Research and planning pays off, writes Alexia Santamaria.
The 333 islands of Fiji are known for many things: white-sand beaches, smiling faces, some of the clearest water in the world, tropical fish, luxurious private islands, resorts, spas and fascinating pacific culture. What they are not well known for is being budget destinations — in fact many are quite the opposite. But that doesn’t mean you can’t visit these gorgeous islands if you’re not rolling in cash; you just need to plan ahead, do some research and know where to buy things. Here are some ideas to help:
Avoid the tourist hot spots
Areas with big-brand resorts are never going to be the most cost-effective places to stay. The Yasawa Islands have some lower-key options, including Barefoot Manta Island Resort, Mantaray Island Resort, Blue Lagoon Resort and Octopus Resort (all family friendly).
Wailoaloa Beach is a well-known area for backpacker accommodation such as Smugglers Cove and Bamboo Travellers Lodge. And there’s also the Ramada Suites — apartments with cooking facilities — which are great for families. In between the bigger, more expensive resorts on the Coral Coast it’s worth checking out the prices at places like The Beach House, The Naviti, The Fiji Hideaway Resort and Spa, Mango Bay Resort and Crusoe’s retreat. Check for all inclusive and kids-eat-free deals at some of these places.
Low cost attractions
Although most attractions in Fiji cost, some have a smaller price tag than others. The Sigatoka Sand Dunes are a stunning, and somewhat unexpected, sight and the entry fee is only $10 — time it right and you may see the Fiji Sevens Rugby team training there. The beautiful Garden of the Sleeping Giant is only $45 for a family and Sabeto Hot Springs is only $20 per adult to soak in the mud pool and wait till it dries on your skin, for therapeutic benefits. If you’re staying near Nadi and have a car, it’s worth a day trip to Natadola beach. The drive is only an hour and the beach is beautiful — great for bodysurfing, boogie boarding and lying in the sun. Take a book and buy some fresh fruit from roadside stands on the way, and you have a low-cost fabulous day in paradise.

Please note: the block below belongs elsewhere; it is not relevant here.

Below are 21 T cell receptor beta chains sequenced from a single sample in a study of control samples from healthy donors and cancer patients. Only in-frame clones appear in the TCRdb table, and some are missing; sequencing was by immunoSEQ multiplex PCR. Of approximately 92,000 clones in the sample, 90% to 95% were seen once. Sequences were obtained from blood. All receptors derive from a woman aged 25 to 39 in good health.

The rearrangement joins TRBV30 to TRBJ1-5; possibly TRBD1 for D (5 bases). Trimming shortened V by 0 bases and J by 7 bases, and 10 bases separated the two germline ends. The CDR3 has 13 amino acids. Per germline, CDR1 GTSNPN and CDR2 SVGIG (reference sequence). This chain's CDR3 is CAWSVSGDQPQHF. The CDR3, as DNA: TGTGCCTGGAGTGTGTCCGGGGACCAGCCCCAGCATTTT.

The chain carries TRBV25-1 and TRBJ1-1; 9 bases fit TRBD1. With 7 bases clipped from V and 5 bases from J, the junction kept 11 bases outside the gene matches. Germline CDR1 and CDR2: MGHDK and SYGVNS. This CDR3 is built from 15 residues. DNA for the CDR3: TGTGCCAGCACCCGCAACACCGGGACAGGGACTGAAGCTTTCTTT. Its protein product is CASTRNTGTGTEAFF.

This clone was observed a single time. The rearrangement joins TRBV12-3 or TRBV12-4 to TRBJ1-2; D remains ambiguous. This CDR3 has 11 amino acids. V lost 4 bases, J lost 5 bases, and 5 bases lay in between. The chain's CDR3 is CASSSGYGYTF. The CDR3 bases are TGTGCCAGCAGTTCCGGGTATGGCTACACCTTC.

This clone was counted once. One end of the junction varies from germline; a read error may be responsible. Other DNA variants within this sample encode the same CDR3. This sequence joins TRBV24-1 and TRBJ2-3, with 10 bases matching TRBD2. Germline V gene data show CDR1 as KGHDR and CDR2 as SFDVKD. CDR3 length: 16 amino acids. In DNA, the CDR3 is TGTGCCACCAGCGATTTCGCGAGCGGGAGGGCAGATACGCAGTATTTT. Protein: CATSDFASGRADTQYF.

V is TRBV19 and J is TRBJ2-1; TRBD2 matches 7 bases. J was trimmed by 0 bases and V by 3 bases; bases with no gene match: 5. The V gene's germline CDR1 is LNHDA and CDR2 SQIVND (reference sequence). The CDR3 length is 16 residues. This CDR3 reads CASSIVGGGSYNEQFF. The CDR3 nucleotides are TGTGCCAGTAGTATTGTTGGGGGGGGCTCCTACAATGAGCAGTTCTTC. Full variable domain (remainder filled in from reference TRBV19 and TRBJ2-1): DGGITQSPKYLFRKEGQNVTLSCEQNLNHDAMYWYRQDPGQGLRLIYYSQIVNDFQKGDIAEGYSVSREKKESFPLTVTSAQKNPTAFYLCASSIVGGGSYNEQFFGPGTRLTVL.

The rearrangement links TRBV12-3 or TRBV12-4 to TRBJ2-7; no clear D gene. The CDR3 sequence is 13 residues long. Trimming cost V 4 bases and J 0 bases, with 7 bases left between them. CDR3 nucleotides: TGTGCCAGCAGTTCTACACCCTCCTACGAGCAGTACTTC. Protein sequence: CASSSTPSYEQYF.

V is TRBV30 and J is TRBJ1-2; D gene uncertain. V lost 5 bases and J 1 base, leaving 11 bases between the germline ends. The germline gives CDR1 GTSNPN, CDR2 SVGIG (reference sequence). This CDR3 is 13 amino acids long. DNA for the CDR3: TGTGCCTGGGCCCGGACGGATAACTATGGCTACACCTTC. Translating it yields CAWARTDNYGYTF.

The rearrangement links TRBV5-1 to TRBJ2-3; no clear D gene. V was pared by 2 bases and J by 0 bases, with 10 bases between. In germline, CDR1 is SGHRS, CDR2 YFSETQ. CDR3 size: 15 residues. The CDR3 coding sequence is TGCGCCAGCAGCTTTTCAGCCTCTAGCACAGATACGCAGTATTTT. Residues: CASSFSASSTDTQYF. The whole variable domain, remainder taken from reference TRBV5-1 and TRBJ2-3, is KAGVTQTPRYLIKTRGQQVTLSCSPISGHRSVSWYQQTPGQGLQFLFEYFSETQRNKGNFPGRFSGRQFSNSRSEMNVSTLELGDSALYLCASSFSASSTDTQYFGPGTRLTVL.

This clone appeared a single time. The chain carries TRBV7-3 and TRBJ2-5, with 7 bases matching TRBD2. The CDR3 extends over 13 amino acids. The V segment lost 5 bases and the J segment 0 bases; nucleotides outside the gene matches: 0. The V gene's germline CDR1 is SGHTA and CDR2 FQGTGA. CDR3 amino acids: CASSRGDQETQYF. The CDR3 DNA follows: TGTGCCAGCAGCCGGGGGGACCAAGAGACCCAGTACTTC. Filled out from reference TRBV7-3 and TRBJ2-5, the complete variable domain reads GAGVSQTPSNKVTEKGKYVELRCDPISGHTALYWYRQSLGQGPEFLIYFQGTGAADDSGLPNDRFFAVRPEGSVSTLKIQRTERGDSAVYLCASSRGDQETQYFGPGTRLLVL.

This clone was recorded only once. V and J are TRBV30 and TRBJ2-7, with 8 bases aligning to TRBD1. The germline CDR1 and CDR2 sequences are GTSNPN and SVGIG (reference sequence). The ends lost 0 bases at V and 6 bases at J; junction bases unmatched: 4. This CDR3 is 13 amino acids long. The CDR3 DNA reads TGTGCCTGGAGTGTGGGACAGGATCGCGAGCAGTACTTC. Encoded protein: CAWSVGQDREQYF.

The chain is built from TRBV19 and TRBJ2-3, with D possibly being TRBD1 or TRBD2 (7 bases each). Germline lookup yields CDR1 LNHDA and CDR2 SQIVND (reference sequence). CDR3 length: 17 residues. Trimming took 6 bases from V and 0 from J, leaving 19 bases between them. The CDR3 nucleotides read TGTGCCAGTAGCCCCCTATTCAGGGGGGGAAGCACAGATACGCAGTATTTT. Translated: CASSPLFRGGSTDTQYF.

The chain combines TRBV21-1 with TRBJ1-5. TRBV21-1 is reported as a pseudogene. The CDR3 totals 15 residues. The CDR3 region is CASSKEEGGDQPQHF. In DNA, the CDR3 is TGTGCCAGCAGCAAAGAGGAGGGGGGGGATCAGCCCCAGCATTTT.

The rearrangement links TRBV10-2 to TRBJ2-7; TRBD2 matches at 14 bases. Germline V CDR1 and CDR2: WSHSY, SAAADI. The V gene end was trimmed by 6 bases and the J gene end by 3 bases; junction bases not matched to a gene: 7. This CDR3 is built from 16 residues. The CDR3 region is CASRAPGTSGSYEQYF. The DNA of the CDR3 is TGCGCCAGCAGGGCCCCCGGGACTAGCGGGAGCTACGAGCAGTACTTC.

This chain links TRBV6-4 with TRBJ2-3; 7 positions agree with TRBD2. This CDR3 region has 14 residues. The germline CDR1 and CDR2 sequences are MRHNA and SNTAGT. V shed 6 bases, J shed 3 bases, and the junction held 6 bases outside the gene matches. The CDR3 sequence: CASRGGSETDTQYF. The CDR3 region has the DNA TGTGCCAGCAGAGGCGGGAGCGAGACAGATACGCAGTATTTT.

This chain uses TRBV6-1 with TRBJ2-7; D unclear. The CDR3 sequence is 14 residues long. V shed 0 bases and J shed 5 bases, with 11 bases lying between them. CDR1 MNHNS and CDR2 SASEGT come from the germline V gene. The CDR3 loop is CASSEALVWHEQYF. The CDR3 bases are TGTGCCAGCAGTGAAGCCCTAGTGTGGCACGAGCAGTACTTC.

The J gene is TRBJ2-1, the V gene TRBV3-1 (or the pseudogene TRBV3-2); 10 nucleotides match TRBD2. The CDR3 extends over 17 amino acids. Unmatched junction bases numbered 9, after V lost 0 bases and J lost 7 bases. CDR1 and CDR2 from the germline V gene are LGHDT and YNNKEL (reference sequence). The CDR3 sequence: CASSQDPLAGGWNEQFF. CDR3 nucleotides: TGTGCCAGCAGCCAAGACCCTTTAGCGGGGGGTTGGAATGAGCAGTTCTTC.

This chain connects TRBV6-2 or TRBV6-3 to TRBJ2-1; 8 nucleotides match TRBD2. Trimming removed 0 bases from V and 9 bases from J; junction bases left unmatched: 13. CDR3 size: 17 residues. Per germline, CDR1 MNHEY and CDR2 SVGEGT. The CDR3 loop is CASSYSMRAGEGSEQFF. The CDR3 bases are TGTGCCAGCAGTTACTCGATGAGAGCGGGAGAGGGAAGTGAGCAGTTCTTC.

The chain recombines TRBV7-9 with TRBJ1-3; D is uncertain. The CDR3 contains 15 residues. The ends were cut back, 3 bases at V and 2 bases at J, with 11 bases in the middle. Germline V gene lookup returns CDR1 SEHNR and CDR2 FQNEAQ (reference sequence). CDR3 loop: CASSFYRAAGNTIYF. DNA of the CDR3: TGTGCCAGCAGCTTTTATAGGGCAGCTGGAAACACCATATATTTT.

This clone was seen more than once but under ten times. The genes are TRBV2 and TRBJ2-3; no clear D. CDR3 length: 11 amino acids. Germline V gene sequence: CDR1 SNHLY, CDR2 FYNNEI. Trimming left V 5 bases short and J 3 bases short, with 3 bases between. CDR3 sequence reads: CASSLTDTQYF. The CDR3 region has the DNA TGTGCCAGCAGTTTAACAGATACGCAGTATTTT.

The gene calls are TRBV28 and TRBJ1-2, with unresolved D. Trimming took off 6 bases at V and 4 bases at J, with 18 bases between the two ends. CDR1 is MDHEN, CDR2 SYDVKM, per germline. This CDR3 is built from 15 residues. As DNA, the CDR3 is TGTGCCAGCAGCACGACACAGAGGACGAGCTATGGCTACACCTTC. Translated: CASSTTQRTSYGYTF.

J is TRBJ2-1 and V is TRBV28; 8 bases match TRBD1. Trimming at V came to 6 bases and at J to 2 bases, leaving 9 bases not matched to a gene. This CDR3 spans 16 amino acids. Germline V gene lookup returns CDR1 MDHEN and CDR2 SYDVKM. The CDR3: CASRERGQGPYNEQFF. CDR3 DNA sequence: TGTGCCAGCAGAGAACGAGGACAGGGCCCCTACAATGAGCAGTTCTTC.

Of course, it goes without saying you should keep an eye out for sales and start looking at flights early when planning a trip to Fiji. You will sometimes find flight-and-accommodation packages that can make it a bit less pricey. Once you’re there, local buses are pretty reasonable, and a great way to really experience Fijian life — something that can elude you entirely if you’re staying in tourist accommodation. If this is part of your plan, get an E Transport card from a Vodafone store as some buses only accept these; there’s also the Bula Bus if you’re exploring Denarau. Taxis are not as expensive as New Zealand so they can be a good option, and hiring a car will give you the freedom to stay a little further from the tourist spots and explore the countryside. Book well in advance for good deals.
Eating in Fiji can be expensive if you only eat at resorts or tourist restaurants. There are daily markets in Nadi, Sigatoka and Lautoka and the array of fresh fruit and produce is wonderful and very affordable (Fijian pineapples must not be missed). You’ll also find ready-to-eat Fijian and Indian food in the streets and in mobile carts nearby. If you’re staying in Denarau, make sure you venture into Nadi to eat where the locals eat. At Fijian restaurants, like Tu’s Place, the portions are enormous and can be shared.
Try Raju’s, Indiana Bar and Restaurant, Eco-Cafe or the Nadi Farmer’s Club too. Supermarkets are great and very affordable for picking up snacks, excellent for edible gifts to take home as well — your friends will love you forever if you bring Friend Fiji Tamarind Chutney home as a present.
Fiji Airways and Air New Zealand fly direct from Auckland to Nadi.
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